How is differentiation of self related to assertiveness? When a woman asserts herself, she is differentiating her needs, thoughts, feelings, or wants from another person. She is essentially saying, “I’m think something different than you. I have other feelings than you do. I’m not you.” True assertiveness, as I define it, means that this is done in a way that’s not alienating or rude but still clearly makes those differences known.
Kelly asks, “How do I take care of myself and fulfill my own dreams when my family makes things all about them?” She grew up in a family with a narcissistic mother and Kelly felt she needed to take care of and focus on her mother at her own expense. This created guilt for Kelly whenever she invested in her own development. Listen to what I have to say
There is nothing wrong with teaching ideals and one could argue that that is the primary job of religious institutions. However, in real life, holding up ideals often leaves members never feeling “good enough” because they have not achieved the ideal righteous Mormon life. Chronic feelings of “never good enough” because your life doesn’t look like an Ensign magazine cover, your child has left the Church, your spouse isn’t committed to church callings, you’re struggling with the word of wisdom, you’re having difficulty forgiving someone, you’re not a good provider, or you’re not an attentive mother or father, can erode our whole sense of self.
By exploring your self-doubt, challenging your thoughts, and taking action, you can manage insecurities so they don’t sabotage your confidence and happiness….
Confidence is something we all aspire to have, but the truth is that insecurity is something we all experience. Insecurities were huge for most people in high school (think acne, frizzy hair, not making the sports team, etc.), and although we’ve hopefully gotten over some of these things, we still are fragile and imperfect human beings who sometimes doubt ourselves.
Preparing to be a “good mother” is emphasized in Primary, Young Women’s, and continues as a central thread woven throughout Relief Society lessons and discussions. Unfortunately, it turns out that many of our beliefs about “good mothering” are correlated with poor maternal mental health. When I first read findings from a study published in The Journal of Child and Family Studies that suggest that five specific beliefs about mothering–essentialism, fulfillment, stimulation, challenging, and child-centered–are correlated with poorer mental health among mothers with young children, I thought to myself, “These beliefs align with how we, in America, and in LDS culture define good mothering!”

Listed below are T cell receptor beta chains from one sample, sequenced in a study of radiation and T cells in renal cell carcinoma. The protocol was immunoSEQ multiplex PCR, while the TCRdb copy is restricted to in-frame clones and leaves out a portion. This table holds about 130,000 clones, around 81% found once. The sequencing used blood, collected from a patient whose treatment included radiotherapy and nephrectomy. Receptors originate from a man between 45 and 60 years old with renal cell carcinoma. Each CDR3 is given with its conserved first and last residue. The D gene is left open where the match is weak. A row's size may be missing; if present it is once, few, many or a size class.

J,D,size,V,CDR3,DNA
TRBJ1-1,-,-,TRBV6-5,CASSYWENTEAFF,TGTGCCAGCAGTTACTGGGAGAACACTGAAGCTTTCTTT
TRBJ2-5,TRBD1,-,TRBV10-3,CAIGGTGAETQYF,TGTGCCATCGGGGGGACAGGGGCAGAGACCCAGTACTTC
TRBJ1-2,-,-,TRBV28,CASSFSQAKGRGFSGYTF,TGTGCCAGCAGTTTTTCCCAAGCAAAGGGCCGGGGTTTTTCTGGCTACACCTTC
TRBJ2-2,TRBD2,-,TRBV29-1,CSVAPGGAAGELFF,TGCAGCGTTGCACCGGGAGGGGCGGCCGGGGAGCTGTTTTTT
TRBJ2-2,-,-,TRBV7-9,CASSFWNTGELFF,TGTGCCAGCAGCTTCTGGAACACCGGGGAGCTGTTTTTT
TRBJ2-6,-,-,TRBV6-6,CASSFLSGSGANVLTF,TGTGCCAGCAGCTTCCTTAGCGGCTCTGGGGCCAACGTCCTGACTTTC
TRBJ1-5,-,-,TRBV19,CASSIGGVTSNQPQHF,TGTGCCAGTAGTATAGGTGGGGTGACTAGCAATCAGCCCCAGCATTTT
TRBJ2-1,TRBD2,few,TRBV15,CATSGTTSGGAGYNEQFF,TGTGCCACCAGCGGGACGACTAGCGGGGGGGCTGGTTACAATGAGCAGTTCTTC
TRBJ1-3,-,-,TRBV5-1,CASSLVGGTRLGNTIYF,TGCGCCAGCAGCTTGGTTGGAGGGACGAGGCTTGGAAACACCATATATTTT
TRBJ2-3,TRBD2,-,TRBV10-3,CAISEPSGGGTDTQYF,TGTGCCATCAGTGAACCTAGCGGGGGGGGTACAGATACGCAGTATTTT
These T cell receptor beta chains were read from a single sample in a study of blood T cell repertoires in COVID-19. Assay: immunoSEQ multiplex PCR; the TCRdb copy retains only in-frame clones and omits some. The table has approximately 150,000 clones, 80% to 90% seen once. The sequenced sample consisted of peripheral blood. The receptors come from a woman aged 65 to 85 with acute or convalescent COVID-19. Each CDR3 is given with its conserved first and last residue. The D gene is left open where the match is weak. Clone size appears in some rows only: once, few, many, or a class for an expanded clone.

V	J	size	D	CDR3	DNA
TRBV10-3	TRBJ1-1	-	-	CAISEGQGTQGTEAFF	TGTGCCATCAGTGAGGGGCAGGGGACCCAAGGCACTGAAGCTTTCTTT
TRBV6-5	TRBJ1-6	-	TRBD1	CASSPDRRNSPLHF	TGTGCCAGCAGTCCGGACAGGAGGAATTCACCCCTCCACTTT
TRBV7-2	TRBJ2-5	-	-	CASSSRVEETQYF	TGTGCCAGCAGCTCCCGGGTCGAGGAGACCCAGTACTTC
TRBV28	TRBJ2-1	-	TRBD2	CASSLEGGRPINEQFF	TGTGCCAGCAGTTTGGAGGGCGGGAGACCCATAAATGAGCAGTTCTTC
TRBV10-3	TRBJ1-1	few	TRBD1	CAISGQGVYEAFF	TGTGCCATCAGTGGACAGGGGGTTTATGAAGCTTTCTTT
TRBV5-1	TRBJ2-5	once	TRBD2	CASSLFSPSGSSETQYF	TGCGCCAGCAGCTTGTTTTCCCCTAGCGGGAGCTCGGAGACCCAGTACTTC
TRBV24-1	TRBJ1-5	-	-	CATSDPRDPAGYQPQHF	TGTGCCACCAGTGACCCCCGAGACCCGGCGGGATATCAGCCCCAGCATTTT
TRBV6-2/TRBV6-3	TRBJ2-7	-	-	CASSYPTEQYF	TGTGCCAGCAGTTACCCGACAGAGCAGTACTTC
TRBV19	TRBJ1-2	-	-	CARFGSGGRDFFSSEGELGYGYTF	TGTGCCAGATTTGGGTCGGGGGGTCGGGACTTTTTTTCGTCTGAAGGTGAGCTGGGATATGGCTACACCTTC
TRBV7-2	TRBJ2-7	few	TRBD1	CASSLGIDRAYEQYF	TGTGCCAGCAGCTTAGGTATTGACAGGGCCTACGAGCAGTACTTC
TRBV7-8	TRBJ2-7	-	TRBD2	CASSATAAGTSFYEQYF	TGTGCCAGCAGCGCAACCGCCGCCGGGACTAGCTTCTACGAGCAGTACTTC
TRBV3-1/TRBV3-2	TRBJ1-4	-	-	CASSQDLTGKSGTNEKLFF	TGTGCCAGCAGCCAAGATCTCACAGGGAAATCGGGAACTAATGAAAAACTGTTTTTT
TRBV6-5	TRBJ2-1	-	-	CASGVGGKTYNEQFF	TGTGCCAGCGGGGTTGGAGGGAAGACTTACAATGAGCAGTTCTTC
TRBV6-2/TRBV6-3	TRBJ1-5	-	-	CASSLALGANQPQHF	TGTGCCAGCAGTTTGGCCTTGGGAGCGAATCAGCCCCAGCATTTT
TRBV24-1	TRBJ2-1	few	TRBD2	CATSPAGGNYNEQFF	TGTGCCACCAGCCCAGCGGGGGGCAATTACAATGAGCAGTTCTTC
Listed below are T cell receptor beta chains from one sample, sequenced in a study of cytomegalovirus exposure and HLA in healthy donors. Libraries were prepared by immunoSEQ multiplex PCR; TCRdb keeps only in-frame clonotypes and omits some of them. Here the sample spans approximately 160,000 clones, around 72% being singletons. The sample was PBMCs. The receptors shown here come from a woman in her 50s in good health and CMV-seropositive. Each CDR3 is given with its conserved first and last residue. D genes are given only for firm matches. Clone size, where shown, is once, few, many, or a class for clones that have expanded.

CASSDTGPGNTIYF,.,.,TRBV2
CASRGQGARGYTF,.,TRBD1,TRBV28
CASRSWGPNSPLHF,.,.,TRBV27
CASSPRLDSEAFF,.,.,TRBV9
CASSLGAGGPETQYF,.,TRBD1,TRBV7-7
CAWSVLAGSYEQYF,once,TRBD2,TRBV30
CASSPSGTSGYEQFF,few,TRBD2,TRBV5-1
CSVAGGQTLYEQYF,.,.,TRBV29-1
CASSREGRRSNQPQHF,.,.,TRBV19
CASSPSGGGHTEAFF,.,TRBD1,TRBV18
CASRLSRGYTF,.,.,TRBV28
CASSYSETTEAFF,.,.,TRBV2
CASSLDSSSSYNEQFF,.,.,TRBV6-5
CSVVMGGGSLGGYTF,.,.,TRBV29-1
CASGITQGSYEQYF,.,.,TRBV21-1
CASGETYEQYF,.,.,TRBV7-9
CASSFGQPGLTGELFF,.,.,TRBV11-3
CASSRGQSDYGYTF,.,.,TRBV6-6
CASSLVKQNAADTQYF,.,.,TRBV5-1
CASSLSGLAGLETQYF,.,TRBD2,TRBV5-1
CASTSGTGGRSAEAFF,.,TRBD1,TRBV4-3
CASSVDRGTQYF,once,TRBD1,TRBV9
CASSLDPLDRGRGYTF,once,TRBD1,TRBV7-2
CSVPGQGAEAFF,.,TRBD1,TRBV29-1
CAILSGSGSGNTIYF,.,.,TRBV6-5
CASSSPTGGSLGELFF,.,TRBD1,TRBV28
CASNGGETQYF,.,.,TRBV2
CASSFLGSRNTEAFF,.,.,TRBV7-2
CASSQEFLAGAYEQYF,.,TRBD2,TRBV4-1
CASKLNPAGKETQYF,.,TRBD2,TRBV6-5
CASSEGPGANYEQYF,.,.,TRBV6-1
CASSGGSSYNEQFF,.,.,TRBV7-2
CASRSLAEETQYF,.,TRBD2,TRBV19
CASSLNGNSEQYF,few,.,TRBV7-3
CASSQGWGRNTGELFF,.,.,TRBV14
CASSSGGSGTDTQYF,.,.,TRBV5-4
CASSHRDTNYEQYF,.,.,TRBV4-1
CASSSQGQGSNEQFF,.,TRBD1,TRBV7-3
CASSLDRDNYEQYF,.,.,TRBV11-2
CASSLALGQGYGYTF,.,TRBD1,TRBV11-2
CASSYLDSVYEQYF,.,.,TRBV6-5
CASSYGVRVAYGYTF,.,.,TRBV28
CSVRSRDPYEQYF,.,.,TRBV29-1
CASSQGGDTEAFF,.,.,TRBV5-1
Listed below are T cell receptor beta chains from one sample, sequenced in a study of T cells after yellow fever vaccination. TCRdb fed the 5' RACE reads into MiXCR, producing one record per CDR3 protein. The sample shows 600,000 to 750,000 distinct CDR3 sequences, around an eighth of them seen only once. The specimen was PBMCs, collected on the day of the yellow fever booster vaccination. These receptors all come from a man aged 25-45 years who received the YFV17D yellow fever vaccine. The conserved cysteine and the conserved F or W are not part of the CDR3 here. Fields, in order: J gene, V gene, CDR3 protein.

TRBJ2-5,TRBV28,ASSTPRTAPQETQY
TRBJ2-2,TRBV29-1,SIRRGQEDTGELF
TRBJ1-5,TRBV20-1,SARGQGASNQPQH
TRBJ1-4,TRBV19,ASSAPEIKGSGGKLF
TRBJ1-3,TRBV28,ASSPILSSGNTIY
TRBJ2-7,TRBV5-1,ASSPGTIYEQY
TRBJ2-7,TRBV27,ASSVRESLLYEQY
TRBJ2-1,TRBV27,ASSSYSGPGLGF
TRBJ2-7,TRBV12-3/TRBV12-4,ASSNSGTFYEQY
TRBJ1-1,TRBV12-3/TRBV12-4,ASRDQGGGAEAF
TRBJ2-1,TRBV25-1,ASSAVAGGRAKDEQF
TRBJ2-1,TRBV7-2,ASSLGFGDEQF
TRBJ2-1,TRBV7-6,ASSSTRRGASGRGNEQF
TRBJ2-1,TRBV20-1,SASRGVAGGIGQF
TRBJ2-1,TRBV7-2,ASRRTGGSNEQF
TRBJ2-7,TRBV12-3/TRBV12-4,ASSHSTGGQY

The word “anxiety” makes us a little, well, anxious. The truth is, though, that everyone gets nervous; it’s nothing to be ashamed of. The problem comes when we psyche ourselves out and make a difficult situation worse by compounding our worries (also, please understand that I’m referring to normal anxiety, not anxiety disorder, which is a legitimate mental health condition that requires professional treatment).
There’s some interesting new research that shows how reframing anxiety into a form of excitement can help us cope better. I love the idea of viewing our nervousness as a positive thing that can prepare us for demanding situations. Here are 3 ways we can rethink anxiety and use it for our good: Read more
Are you crafty? Do you enjoy sewing or making elaborate designs to adorn your house or entertain your children? I’ll admit that craftiness is not really my thing; I prefer musical expression and writing, but everyone has different creative outlets, and for some, crafts are enjoyable and fun! Read more
All parents want to raise strong, confident, happy daughters, but there’s evidence showing that female adolescents are experiencing high levels of stress and anxiety. A recent article in the Deseret News suggests that young women are having a rough time; researchers are seeing anxiety, self-harm, and even suicide in girls as young as 10. In recent years, I have witnessed an increase in the number of referrals of young people (girls and boys) to my therapy practice who are experiencing these same sorts of issues. Clearly, we have a real cultural problem to address, and there’s certainly reason to be concerned. Read more
Mindfulness is a topic that has received a lot of attention from psychology and wellness gurus in recent years. It refers to being present in the moment and cultivating an awareness, non-judgment, and acceptance of one’s feelings, thoughts, and body. There are numerous benefits of mindfulness; those who regularly engage in meditative mindfulness practices report reduced stress, better sleep, improved productivity, lower levels of stress and bodily discomfort and pain, and even weight loss.
One of our core values as Latter-day Saints is honesty (the 13th article of faith begins, “We believe in being honest,” right?). We know that it’s dishonest to lie, steal, and cheat, but have you ever considered that it might also be dishonest to say “yes” when you really mean “no”? For example, if someone asks you if you’d be willing to do something and you say yes when truthfully you are not willing to do so, you are being dishonest. It’s so tricky—we want to please, and we want to help; we want to do our share, and we want to do what’s right.
I know that there have been times when I really wish I felt free to say “no” (and feel at peace about it), but I found myself saying “yes” yet again. Unsurprisingly, this pattern of repeatedly saying “yes” can cause problems in one’s emotional wellness, communication, and even in relationships. I do not intend to suggest that we stop going out of our way to serve others, or to always say “no,” but I think it’s important to examine why always saying “yes” can be harmful, and to look at why it’s okay, even honorable, to sometimes say “no.”